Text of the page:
What Simple Machines Make a Wheelbarrow?

By Joan Whetzel
Wheelbarrows are compound machines made up of a lever and a wheel and axle.
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Wheelbarrows carry more goods from place to place using less force than a person could carry them. In fact, a person would have to make several trips to carry the items by hand. With the help of the wheelbarrow's two simple machines---the lever and the wheel and axle---people can save time during the process of hauling.

Compound Machines

Wheelbarrows use more than one simple machine to reduce the effort needed to do a job, making them compound machines. Adding extra simple machines spreads the effort and force required to do the job and allow the tool to do more than one job. In this case, the wheelbarrow can lift heavy loads and can move them from one place to another.


As a lever, wheelbarrows lift heavy loads while minimizing the effort required. Levers consist of resistance arms, effort arms and a fulcrum. In class 2 levers, like the wheelbarrow, the resistance arm is in the middle between the fulcrum and the effort arm. The wheelbarrow's effort arms are the handles that the person uses to lift up the heavy load in the barrow. The barrow and its heavy load are the resistance arm that push down. The wheel is the fulcrum that allows the wheel barrow to pivot up and down.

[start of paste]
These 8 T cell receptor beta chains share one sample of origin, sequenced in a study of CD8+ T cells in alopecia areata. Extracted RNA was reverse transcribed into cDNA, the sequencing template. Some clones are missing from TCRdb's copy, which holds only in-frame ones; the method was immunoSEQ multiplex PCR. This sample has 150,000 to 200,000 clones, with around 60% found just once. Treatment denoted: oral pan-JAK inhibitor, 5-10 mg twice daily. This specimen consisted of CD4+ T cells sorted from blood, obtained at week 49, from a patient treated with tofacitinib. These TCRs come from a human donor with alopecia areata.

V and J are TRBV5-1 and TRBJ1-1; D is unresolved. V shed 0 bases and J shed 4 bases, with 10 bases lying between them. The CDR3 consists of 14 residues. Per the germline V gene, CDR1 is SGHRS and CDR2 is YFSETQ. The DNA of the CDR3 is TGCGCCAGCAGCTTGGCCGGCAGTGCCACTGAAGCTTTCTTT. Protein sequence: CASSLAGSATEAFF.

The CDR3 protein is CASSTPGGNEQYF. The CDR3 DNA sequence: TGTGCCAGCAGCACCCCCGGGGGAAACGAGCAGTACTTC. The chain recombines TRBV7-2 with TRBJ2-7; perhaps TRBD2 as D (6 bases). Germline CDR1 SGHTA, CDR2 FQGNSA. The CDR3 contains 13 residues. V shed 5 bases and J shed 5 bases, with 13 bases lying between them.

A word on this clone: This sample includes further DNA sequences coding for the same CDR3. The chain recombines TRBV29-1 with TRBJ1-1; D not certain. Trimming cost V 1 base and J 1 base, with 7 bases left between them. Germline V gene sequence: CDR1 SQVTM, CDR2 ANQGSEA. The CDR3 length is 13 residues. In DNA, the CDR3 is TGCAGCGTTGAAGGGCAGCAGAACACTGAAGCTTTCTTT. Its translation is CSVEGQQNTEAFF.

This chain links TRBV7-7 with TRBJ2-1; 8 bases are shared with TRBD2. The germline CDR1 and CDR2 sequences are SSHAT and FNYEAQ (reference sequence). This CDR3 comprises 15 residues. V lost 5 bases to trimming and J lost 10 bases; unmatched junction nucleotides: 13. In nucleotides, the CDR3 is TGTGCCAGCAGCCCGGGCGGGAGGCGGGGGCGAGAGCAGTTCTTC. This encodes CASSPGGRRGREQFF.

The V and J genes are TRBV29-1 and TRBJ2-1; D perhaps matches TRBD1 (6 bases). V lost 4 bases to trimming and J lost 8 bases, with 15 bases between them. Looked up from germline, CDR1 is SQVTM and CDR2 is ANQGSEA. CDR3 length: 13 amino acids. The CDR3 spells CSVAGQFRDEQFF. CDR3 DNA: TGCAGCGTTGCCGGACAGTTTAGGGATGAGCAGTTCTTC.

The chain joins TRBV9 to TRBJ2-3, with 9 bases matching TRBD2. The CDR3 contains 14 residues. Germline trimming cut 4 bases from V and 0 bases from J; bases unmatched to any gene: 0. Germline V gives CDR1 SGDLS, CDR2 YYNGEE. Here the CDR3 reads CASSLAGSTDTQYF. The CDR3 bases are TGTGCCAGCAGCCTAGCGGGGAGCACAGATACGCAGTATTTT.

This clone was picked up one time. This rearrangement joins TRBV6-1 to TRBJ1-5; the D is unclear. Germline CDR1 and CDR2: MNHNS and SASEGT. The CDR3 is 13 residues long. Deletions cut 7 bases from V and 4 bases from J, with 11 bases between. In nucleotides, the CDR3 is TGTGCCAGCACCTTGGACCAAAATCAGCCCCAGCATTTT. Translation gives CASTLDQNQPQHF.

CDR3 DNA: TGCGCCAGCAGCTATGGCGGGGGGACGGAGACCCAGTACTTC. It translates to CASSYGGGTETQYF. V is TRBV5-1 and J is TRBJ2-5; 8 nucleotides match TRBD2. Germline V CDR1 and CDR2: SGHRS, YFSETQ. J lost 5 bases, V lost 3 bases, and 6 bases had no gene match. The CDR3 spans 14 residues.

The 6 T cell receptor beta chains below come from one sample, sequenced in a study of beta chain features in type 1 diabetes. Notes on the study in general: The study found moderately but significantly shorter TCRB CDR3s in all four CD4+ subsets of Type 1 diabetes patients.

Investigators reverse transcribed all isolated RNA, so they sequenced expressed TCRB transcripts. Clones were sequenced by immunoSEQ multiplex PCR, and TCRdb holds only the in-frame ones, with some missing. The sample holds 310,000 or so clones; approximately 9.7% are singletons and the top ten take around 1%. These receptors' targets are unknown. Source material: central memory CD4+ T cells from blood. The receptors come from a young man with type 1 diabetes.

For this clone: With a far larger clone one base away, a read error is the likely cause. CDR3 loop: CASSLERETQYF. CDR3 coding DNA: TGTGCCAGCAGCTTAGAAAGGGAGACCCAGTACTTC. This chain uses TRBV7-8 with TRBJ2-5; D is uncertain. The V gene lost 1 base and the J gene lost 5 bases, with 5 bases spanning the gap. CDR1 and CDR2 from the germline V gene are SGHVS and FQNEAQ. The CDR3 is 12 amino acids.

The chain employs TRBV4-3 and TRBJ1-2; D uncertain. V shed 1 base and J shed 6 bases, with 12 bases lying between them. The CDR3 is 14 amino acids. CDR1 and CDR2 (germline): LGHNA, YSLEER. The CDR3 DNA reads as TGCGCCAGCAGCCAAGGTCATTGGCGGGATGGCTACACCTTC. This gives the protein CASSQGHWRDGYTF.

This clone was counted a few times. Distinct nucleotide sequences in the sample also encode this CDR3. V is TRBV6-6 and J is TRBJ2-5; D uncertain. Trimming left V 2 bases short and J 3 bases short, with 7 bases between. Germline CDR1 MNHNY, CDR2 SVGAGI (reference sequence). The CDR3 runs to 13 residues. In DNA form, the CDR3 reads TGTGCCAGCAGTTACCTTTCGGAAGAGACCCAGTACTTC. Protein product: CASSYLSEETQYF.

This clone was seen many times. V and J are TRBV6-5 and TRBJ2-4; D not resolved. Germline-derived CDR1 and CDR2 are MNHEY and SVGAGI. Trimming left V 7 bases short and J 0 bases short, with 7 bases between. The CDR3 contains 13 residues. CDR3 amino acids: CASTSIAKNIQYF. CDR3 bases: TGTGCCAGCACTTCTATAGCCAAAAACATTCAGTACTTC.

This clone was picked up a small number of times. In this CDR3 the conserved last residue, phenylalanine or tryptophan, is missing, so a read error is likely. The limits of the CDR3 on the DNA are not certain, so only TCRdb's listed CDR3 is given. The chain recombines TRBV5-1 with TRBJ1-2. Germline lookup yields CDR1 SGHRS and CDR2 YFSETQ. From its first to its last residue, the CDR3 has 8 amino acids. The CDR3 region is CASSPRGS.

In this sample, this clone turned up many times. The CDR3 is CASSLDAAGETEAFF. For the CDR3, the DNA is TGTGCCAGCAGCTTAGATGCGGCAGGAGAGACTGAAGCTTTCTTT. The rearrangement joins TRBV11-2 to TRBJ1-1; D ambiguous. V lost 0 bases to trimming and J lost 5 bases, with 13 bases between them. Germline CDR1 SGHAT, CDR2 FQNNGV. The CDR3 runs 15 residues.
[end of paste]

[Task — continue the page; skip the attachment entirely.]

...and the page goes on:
Wheel and Axle

Wheelbarrows have a wheel at the fulcrum with a smaller, cylindrical axle at the center. The wheelbarrow's wheel and axle help it move without friction, making it easier to push and pull. As with all wheel and axle assemblies, the wheelbarrow's wheel and axle have a size ratio that corresponds to the amount of force applied to the axle and distance that the wheel covers. For example, the wheel's radius may be 10 times larger than that of the axle. When force is applied to the wheelbarrow's axle (by pushing the wheelbarrow), the axle does 10 times more work but travels one-tenth of the distance. When the wheel turns, it covers 10 times more ground than the axle would if it were traveling on the ground. The wheel, however, only requires one-tenth of the effort applied to it.

About the Author

Joan Whetzel has been writing professionally since 1998. She has written juvenile nonfiction, movie and television scripts and adult nonfiction. Her juvenile nonfiction has appeared in such magazines as "Tech Directions," "Connect" and "Class Act." She was part of the production team that produced the documentary "Fuel for Thought" on Houston PBS. She has also written articles for Katy Magazine Online.